Anacor Pharma Remains Over-Valued on Development of Inferior Drugs

Anacor Pharmaceuticals (ANAC) shares are down 35% since the middle of March when biotech stocks starting selling off, but the company's $600 million-plus market value is still bloated. Anacor is waiting to hear from the FDA on an approval decision (expected July 29) for the toenail fungus drug tavaborole. If approved, tavaborole is likely to be a commercial disappointment for reasons I've outlined previously. In this column, I want to explain why Anacor's second pipeline product, the experimental psoriasis/atopic dermatitis drug AN2728, also faces commercial risk from competitors Regeneron Pharmaceuticals (REGN) and Celgene (CELG).

In general, both Regeneron's dupilumab and Celgene's apremilast (recently approved for psoriatic arthritis and marketed as Otezla) generate robust decreases in the severity of atopic dermatitis, although neither company conducted particularly large studies. If we define treatment benefit as a 50% decrease in the Eczema Area and Severity Index (EASI), the success rate for dupilumab was 86%. Apremilast was a little less effective with only about 62% of the patients achieving a greater than 50% decrease in the EASI score. While trial size differences make the error bar around these estimates large, dupilumab appears to have an efficacy edge over apremilast. How do these results compare to Anacor's AN2728?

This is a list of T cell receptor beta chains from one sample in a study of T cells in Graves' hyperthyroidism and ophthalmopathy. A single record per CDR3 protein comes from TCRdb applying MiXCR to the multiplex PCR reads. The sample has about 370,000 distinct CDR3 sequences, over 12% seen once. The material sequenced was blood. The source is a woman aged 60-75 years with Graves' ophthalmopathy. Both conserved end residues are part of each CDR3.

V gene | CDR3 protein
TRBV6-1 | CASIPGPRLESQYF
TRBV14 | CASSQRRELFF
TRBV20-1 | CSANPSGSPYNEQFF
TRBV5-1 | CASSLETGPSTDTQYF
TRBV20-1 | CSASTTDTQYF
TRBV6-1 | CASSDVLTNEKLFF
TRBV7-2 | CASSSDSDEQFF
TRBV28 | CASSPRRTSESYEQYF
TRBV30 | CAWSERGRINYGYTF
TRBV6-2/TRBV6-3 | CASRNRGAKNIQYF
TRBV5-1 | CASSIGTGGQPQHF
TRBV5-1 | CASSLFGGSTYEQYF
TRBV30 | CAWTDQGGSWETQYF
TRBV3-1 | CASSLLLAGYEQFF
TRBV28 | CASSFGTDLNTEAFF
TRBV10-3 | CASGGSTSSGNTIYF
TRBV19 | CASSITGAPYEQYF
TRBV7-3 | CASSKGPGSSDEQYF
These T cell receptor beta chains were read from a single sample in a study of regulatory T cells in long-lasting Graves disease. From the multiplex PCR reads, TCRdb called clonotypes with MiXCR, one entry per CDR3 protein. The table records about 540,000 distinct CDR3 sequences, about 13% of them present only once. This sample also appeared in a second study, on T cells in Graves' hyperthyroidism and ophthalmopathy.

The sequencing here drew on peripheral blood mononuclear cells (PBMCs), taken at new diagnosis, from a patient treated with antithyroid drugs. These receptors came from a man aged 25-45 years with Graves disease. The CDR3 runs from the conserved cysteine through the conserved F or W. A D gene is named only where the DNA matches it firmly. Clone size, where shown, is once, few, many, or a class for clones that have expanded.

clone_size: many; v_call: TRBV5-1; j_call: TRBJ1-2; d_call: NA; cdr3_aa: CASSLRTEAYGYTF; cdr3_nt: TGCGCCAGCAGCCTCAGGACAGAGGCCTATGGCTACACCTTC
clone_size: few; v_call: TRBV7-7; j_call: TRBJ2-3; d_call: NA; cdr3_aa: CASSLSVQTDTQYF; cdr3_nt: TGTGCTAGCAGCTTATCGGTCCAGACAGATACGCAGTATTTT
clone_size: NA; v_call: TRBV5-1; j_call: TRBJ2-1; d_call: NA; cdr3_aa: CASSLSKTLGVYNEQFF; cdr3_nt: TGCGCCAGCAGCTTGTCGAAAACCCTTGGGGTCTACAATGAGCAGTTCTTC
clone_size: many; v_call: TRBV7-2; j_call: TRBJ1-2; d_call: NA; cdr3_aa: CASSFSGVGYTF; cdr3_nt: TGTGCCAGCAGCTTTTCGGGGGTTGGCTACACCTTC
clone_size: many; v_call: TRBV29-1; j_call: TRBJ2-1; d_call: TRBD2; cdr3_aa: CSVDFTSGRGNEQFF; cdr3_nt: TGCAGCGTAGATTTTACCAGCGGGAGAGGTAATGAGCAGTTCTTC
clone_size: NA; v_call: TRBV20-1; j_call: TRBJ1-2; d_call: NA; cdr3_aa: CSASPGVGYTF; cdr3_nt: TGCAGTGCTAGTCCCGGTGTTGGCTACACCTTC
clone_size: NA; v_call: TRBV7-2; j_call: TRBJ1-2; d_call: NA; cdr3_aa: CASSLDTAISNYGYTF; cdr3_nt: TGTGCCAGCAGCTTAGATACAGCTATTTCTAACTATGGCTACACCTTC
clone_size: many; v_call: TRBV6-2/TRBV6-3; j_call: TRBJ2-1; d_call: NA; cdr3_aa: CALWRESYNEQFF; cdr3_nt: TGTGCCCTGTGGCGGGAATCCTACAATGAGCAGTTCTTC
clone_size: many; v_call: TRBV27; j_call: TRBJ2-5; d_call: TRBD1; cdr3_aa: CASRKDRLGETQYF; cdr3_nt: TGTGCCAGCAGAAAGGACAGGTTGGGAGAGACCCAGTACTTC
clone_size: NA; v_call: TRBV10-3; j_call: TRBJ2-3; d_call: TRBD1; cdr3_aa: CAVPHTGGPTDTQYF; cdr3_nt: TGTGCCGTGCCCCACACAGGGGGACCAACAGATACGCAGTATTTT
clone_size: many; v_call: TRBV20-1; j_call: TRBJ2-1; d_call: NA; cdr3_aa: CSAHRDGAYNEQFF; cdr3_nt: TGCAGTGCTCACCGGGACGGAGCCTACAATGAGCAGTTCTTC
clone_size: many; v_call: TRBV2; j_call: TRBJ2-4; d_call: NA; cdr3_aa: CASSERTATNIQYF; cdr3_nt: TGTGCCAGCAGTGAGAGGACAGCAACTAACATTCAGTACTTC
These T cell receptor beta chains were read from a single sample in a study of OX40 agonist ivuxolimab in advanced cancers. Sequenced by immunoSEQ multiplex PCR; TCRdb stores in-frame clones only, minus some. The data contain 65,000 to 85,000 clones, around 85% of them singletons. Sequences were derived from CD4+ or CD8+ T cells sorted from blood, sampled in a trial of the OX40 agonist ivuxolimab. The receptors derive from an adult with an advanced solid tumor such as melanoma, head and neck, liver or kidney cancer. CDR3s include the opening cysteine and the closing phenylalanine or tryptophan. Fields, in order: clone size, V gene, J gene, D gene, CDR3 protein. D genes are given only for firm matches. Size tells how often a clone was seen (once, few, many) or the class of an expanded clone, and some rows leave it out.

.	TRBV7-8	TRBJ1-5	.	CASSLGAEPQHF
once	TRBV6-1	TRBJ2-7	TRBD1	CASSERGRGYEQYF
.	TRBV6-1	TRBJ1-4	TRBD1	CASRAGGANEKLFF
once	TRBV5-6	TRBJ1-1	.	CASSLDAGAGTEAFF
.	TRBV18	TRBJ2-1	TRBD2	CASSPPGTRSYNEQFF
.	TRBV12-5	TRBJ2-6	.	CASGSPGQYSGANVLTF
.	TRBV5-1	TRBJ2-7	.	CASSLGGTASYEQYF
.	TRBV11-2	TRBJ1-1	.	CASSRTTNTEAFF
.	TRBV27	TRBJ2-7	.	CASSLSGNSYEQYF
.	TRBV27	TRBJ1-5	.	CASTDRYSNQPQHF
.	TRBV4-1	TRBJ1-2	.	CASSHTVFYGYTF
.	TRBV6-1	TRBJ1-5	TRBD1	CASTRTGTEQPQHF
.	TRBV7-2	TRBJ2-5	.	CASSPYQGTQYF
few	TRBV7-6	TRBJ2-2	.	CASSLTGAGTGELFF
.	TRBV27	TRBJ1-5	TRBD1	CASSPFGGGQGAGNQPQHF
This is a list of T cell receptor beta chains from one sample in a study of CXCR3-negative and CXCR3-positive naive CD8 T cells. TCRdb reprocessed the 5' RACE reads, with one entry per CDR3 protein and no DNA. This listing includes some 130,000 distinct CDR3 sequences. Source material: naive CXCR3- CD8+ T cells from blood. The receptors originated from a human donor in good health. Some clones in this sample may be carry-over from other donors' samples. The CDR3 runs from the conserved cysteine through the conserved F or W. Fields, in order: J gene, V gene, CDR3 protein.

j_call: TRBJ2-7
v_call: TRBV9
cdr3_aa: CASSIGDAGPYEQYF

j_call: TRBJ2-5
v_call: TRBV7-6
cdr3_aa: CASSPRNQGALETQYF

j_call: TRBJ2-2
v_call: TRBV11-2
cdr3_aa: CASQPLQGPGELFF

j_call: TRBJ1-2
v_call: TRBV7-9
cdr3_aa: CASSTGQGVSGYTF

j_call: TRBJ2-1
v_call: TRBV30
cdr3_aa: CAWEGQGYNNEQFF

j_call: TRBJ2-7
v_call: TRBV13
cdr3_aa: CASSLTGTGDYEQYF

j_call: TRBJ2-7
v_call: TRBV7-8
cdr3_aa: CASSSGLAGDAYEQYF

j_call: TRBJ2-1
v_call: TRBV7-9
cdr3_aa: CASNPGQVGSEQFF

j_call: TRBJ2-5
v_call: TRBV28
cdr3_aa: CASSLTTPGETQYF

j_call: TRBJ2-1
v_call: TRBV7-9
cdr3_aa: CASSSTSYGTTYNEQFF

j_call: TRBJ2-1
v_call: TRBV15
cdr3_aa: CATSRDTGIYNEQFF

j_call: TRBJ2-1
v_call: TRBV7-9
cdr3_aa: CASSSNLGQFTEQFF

Anacor measured the benefit of AN2728 in atopic dermatitis using an endpoint known as the Investigator's Static Global Assessment (ISGA), which makes a comparison to the dupilumab and apremilast data more difficult. For argument's sake, I'm going to equate the achievement of an ISGA score of 0 or 1 with at least a two-point improvement as similar to a 50% decrease in EASI score.

Across two studies, the AN2728 results appear less robust than what was reported in the Regeneron and Celgene studies. In Anacor's AD-203 trial, treatment with AN2728 generated a 35% success rate. AN2728 did better in the AD-102 trial where treatment was successful in about 47% of the atopic dermatitis patients. Again, these cross-trial and cross-endpoint comparisons are not precise, but AN2728 appears to be less effective than apremilast and dupilumab. It should also be noted that Celgene is currently testing a higher dose of apremilast in atopic dermatitis, so the drug's efficacy could improve even further. 

AN2728 is a topical medication, so more convenient than the injectable dupilumab but without much advantage over the oral apremilast. On the safety front, neither dupilumab nor apremilast have generated any safety signals, where severe adverse events were numerically fewer in the dupilumab arm and all of the adverse events in the apremilast study were grade 1. This essentially means that commercial success will likely be driven by efficacy differences and perhaps convenience, where AN2728 appears disadvantaged on efficacy but may have a convenience benefit versus dupilumab.

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